On Sunday, July 1, minimum-wage employees in San Francisco got a little boost in the form of a $1 raise. It’s the last step in a multi-year plan to raise the earnings of the city’s lowest-income workers, after voters overwhelmingly passed measure Proposition J in 2014, mandating that S.F. raise the bar over a span of several years.
The last increase was from $13 to $14 in July of last year.
City Administrator Naomi Kelly says San Francisco is the one of the first cities in the nation to reach the $15 milestone. Emeryville, across the Bay, has already followed suit, making the same raise on July 1. Berkeley is set to do the same in October. And other cities are close on our heels; state lawmakers are working to increase California’s minimum wage to $15 by 2022.
“Those who say we have to choose between economic growth and fair pay are wrong,” Kelly said in a statement. “We in San Francisco have proven that these elements aren’t exclusive of each other and, in fact, they compliment each other.”
San Francisco may be ahead of the rest of the country with its latest attempt to raise up the working class, but the challenges minimum wage earners face in this city can sadly not be solved by even $15 an hour. Employees that work full time at that rate still only draw in $31,200 annually, before taxes. As we’ve previously reported, the threshold to qualify for “low income” assistance now stands at $117,400 for a family of four in San Francisco, Marin, and San Mateo Counties, based on a new report by the U.S. Department of Housing and Urban Development. Even if two parents worked full time in S.F. at minimum-wage jobs, they’d barely reach half that amount.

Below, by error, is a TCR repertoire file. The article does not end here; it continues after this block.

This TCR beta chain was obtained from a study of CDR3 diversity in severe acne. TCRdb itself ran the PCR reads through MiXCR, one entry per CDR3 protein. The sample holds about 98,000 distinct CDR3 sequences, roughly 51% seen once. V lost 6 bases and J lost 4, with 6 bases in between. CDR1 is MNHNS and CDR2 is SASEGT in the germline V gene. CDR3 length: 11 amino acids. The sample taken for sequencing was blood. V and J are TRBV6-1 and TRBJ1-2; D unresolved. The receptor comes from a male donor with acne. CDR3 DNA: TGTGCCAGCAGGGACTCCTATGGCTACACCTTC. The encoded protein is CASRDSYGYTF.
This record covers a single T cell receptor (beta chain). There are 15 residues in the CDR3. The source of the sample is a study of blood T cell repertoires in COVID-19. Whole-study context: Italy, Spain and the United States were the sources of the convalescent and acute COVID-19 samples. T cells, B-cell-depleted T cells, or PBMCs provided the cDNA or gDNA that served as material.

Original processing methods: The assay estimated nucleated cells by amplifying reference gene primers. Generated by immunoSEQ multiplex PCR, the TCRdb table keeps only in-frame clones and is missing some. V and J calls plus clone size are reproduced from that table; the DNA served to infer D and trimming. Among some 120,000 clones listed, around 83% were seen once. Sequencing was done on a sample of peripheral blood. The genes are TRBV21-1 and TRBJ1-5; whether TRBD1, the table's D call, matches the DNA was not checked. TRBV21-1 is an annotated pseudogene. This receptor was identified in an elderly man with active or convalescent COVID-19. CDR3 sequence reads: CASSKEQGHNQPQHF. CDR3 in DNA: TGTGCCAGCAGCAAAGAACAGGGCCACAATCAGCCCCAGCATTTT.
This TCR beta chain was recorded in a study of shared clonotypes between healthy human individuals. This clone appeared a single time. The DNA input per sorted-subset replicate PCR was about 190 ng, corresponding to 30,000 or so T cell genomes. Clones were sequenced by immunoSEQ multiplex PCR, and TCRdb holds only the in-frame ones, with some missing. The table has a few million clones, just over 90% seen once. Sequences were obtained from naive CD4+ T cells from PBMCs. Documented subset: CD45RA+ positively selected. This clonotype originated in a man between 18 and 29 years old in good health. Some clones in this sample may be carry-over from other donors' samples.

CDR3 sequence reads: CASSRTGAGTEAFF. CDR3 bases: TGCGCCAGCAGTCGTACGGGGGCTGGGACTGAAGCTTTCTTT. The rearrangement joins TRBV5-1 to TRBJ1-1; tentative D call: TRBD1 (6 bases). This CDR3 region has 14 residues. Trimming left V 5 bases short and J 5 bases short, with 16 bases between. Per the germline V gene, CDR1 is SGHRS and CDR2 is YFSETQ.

But the latest increase does give people a fighting chance, and S.F.’s economy hasn’t been this good in decades. Our city budget reached a whopping $11 billion this year, and unemployment rates from April were at 2.1 percent, the lowest since 1990.
Now that we’ve reached $15, minimum wage won’t increase by such leaps and bounds going forward. It reached the goal voters put forth in 2014, and from now on will only rise a small percentage each year.
Until, that is, someone down the line drafts another ballot measure demanding it catch up to the times.